Thea Musgrave is Honoured During Richard Farnes’ Notable Proms Debut

08/08/2018

United KingdomUnited Kingdom BBC PROM 33Musgrave and Brahms: Golda Schultz (soprano), Johan Reuter (baritone), BBC Symphony Chorus, BBC Symphony Orchestra / Richard Farnes (conductor), Royal Albert Hall, London, 7.8.2018. (AS)

Golda Schultz (soprano) with the BBC Symphony Orchestra and BBC Symphony Chorus conducted by Richard Farnes (c) BBC/Chris Christodoulou

Golda Schultz (soprano), BBC SO & Richard Farnes (conductor) (c) BBC/Chris Christodoulou

MusgravePhoenix Rising
BrahmsEin Deutsches Requiem, Op.45

Having sat through and reviewed two fairly dire contemporary pieces this Proms season, it was a pleasure for me to hear Thea Musgrave’s almost contemporary work Phoenix Rising (it was written in 1997 and first performed by Sir Andrew Davis and the BBCSO at the Royal Festival Hall in February 1998). Inspired by a sign featuring the legendary Phoenix bird outside a coffee shop in Virginia, the score falls into six continuously played sections that depict the dramatic phases in the reincarnation of the mythical bird from the ashes of its previous self. The music is pungently expressive in varied moods that move from depicting initial chaos and despair, then the triumph of rebirth and the eventual achievement of a state of serenity. The quality of musical invention is unflaggingly imaginative and Musgrave’s handling of the orchestral forces is masterly. For once in a newish work, the percussion section is not blatantly used but very judiciously adds piquant colour to the already luminous textures. And there is a touch of humour when at a certain point the timpanist gives up a struggle to dominate opposing brass forces and storms off the platform.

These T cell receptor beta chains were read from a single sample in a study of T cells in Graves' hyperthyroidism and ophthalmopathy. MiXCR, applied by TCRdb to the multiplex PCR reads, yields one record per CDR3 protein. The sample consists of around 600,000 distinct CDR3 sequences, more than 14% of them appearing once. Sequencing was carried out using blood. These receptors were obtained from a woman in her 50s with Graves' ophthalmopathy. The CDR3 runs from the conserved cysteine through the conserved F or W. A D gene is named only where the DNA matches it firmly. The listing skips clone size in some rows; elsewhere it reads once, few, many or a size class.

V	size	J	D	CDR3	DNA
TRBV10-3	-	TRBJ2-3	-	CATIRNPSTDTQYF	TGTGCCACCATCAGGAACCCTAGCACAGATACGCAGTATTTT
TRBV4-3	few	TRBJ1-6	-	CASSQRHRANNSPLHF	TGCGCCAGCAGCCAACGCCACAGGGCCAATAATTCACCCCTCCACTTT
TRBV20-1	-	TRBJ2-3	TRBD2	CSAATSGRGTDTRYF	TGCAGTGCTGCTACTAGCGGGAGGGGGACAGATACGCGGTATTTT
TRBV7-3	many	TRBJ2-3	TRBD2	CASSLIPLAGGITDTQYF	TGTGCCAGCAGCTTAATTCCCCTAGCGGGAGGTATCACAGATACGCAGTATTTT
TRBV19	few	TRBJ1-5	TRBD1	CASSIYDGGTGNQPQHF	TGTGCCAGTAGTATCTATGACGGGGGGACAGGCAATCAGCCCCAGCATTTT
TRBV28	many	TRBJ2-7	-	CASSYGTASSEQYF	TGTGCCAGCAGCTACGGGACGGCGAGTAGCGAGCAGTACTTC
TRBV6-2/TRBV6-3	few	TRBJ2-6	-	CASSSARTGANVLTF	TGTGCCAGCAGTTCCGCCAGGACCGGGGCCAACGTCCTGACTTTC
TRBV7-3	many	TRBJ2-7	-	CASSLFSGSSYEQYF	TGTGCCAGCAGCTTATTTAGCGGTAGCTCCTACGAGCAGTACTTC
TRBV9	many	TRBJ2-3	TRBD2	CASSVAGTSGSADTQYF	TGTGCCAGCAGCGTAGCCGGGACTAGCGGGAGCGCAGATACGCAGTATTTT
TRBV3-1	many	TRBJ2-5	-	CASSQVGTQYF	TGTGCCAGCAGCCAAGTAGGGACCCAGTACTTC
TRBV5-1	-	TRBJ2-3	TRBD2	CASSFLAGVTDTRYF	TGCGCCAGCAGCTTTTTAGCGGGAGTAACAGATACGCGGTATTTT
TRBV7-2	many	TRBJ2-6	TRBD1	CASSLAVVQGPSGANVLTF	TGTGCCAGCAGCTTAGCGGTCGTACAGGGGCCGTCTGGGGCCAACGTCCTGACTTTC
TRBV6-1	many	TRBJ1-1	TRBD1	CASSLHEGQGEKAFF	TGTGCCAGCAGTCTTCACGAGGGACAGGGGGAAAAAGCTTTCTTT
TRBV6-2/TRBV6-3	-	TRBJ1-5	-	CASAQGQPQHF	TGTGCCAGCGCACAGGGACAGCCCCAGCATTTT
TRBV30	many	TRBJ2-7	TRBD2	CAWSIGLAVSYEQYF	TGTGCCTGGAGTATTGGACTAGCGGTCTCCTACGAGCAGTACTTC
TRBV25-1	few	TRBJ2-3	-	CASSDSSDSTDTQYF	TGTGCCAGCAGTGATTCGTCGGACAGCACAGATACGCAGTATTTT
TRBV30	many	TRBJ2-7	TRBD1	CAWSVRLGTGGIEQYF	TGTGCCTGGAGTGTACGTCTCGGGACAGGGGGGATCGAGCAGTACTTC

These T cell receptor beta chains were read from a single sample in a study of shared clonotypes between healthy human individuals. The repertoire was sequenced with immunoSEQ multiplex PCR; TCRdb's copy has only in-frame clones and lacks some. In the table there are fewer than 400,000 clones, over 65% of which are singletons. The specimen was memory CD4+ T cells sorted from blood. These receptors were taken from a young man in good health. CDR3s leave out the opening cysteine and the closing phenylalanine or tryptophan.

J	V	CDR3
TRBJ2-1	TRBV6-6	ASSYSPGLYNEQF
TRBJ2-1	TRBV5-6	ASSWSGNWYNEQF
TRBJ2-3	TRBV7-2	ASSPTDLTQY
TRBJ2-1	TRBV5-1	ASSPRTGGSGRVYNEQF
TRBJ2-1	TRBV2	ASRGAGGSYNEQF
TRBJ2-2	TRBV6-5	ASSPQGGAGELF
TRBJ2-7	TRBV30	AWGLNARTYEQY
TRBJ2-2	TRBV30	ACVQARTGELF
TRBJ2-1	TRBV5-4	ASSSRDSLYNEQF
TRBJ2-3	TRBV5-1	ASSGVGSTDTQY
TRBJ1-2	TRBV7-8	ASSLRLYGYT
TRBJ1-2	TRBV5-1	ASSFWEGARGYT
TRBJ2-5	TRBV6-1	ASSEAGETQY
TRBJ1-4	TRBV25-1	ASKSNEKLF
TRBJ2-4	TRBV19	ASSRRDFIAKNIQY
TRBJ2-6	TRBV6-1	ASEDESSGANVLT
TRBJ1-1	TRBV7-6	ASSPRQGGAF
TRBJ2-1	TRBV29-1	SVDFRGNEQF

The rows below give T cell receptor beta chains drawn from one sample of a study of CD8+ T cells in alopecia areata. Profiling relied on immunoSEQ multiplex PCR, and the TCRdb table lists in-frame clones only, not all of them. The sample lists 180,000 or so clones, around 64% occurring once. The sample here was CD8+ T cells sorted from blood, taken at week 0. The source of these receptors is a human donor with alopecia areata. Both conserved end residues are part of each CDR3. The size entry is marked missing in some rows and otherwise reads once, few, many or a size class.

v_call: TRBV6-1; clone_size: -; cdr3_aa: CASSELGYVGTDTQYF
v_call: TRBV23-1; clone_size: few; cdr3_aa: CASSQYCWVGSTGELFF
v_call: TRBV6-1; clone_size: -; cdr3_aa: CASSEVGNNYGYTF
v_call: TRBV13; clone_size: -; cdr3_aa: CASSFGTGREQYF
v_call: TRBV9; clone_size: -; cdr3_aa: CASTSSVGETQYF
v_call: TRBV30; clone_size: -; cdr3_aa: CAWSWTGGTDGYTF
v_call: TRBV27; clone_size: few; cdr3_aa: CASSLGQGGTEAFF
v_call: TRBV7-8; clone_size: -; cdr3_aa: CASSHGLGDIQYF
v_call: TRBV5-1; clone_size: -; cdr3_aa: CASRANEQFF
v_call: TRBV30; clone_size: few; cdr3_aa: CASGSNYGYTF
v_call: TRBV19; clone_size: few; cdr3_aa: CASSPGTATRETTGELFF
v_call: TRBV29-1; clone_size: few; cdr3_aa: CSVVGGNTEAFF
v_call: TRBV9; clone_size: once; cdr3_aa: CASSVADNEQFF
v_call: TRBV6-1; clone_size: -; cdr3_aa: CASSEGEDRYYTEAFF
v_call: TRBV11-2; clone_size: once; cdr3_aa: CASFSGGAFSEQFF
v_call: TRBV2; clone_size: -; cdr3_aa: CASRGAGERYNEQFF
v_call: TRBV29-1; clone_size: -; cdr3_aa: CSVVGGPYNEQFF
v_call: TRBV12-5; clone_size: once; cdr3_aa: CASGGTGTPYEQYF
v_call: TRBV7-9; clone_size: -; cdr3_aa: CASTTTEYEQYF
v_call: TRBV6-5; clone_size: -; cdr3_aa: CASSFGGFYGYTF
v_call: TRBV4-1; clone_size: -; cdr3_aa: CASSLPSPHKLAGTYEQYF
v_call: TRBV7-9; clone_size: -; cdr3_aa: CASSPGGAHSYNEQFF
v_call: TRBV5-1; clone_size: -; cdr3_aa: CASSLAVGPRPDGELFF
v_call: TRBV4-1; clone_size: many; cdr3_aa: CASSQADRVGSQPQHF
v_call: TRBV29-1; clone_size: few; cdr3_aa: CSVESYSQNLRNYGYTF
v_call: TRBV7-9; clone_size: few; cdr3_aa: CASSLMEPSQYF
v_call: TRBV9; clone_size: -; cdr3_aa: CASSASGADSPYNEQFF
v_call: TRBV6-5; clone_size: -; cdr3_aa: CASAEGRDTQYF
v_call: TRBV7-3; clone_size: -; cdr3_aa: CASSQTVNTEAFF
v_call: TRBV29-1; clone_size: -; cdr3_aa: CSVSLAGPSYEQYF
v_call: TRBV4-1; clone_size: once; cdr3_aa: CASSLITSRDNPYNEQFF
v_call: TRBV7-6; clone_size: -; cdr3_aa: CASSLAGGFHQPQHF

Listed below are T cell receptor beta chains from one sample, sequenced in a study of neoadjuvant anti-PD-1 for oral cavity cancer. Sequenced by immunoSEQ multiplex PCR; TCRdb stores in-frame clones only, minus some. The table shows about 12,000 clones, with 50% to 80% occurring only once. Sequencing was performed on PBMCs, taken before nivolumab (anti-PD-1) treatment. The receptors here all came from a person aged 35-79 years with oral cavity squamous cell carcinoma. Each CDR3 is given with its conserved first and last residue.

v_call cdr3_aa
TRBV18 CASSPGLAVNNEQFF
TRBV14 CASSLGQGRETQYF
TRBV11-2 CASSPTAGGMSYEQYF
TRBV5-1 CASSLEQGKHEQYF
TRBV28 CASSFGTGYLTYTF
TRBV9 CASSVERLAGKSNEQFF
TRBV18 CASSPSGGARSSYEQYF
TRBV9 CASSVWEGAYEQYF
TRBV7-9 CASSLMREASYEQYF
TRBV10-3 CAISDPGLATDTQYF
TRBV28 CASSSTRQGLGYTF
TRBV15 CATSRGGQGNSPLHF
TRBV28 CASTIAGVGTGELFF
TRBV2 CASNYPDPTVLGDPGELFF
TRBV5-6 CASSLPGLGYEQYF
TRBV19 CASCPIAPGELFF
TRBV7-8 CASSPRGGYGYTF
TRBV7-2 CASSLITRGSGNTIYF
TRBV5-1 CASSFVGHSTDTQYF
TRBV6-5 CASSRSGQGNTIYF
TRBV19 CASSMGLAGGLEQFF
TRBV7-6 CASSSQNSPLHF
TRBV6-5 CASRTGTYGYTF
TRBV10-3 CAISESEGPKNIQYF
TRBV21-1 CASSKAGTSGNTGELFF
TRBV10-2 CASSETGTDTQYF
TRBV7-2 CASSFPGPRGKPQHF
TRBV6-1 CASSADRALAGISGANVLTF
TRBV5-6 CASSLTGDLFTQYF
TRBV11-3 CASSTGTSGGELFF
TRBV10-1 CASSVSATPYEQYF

In a way Musgrave makes no concessions to her audience, since some of the music is pretty tough and unyielding, but somehow she manages still to make it attractive and easily assimilable. If only some of her younger colleagues possessed similar skills. Richard Farnes presided calmly and efficiently over his sometimes turbulent forces. The composer, who recently celebrated her 90th birthday, was present in the audience and stood to acknowledge what was clearly genuinely warm and appreciative applause.

It came as something of a surprise to learn that the first Prom performance of Brahms’s German Requiem was given under Sir Malcolm Sargent as recently as 1965. Some of us who love Brahms’s music can find this work to be less than appealing in the wrong hands: it is easily possible to make it sound grey and dour. But not on this occasion, since Richard Farnes was very alive to the need to avoid muddy textures and turgid rhythms. In fact, his direction was exemplary. He responded acutely and unerringly to the music’s changing moods; his management of its natural ebb and flow was very skilled and he controlled his choral and orchestral forces immaculately through a clear, communicative but totally unfussy conducting technique.

The constitution of the BBC Symphony Chorus is unbalanced. A tenor section of 18 voices cannot compete with 48 sopranos. Moreover, there were times, especially in the opening chorus, when some of the sopranos were reaching for high notes and not quite getting there. As a whole, however, the chorus sang with good discipline and skill. Johan Reuter’s two solo contributions were adequate in expression rather than inspired, and his voice (heard live at least, but probably not in the BBC Radio 3 transmission) rather lacked sufficient power. In her one brief contribution, however, Golda Schultz’s fine voice floated beautifully and eloquently into the vast auditorium.

The hero of the evening was undoubtedly Richard Farnes, making a notable Prom debut. I hope he will experience many happy returns!

Alan Sanders

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